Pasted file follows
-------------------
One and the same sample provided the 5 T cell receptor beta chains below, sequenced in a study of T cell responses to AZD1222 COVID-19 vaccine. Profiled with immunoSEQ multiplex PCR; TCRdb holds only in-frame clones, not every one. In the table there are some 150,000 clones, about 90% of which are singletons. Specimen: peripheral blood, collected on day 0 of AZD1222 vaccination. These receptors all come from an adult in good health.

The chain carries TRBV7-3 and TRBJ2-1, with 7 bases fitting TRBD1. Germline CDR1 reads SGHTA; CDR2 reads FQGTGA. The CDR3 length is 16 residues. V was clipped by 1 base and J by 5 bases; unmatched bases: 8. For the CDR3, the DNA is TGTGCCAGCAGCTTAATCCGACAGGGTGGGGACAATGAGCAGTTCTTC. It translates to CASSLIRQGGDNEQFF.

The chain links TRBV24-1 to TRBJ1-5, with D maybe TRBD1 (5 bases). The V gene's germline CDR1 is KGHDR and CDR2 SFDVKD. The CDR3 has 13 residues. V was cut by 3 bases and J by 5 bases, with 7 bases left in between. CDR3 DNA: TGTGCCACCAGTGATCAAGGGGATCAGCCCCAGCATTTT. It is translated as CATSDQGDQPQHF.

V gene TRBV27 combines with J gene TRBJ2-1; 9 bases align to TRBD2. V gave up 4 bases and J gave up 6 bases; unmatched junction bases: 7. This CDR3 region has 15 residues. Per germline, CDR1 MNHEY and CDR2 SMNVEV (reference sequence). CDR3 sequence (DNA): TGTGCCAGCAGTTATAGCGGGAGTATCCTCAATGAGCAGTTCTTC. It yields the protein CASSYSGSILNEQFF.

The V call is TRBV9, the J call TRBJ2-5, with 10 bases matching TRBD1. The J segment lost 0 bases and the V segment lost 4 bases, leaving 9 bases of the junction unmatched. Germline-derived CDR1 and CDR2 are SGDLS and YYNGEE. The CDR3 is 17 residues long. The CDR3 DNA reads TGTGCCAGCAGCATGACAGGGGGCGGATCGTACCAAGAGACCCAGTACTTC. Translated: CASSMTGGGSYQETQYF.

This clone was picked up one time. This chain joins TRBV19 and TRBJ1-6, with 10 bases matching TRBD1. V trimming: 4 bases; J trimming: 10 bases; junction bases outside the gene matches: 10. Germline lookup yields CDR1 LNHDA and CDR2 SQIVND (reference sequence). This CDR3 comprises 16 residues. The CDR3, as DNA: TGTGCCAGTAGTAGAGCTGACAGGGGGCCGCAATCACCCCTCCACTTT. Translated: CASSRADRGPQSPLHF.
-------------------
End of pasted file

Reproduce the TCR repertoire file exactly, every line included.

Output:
One and the same sample provided the 5 T cell receptor beta chains below, sequenced in a study of T cell responses to AZD1222 COVID-19 vaccine. Profiled with immunoSEQ multiplex PCR; TCRdb holds only in-frame clones, not every one. In the table there are some 150,000 clones, about 90% of which are singletons. Specimen: peripheral blood, collected on day 0 of AZD1222 vaccination. These receptors all come from an adult in good health.

The chain carries TRBV7-3 and TRBJ2-1, with 7 bases fitting TRBD1. Germline CDR1 reads SGHTA; CDR2 reads FQGTGA. The CDR3 length is 16 residues. V was clipped by 1 base and J by 5 bases; unmatched bases: 8. For the CDR3, the DNA is TGTGCCAGCAGCTTAATCCGACAGGGTGGGGACAATGAGCAGTTCTTC. It translates to CASSLIRQGGDNEQFF.

The chain links TRBV24-1 to TRBJ1-5, with D maybe TRBD1 (5 bases). The V gene's germline CDR1 is KGHDR and CDR2 SFDVKD. The CDR3 has 13 residues. V was cut by 3 bases and J by 5 bases, with 7 bases left in between. CDR3 DNA: TGTGCCACCAGTGATCAAGGGGATCAGCCCCAGCATTTT. It is translated as CATSDQGDQPQHF.

V gene TRBV27 combines with J gene TRBJ2-1; 9 bases align to TRBD2. V gave up 4 bases and J gave up 6 bases; unmatched junction bases: 7. This CDR3 region has 15 residues. Per germline, CDR1 MNHEY and CDR2 SMNVEV (reference sequence). CDR3 sequence (DNA): TGTGCCAGCAGTTATAGCGGGAGTATCCTCAATGAGCAGTTCTTC. It yields the protein CASSYSGSILNEQFF.

The V call is TRBV9, the J call TRBJ2-5, with 10 bases matching TRBD1. The J segment lost 0 bases and the V segment lost 4 bases, leaving 9 bases of the junction unmatched. Germline-derived CDR1 and CDR2 are SGDLS and YYNGEE. The CDR3 is 17 residues long. The CDR3 DNA reads TGTGCCAGCAGCATGACAGGGGGCGGATCGTACCAAGAGACCCAGTACTTC. Translated: CASSMTGGGSYQETQYF.

This clone was picked up one time. This chain joins TRBV19 and TRBJ1-6, with 10 bases matching TRBD1. V trimming: 4 bases; J trimming: 10 bases; junction bases outside the gene matches: 10. Germline lookup yields CDR1 LNHDA and CDR2 SQIVND (reference sequence). This CDR3 comprises 16 residues. The CDR3, as DNA: TGTGCCAGTAGTAGAGCTGACAGGGGGCCGCAATCACCCCTCCACTTT. Translated: CASSRADRGPQSPLHF.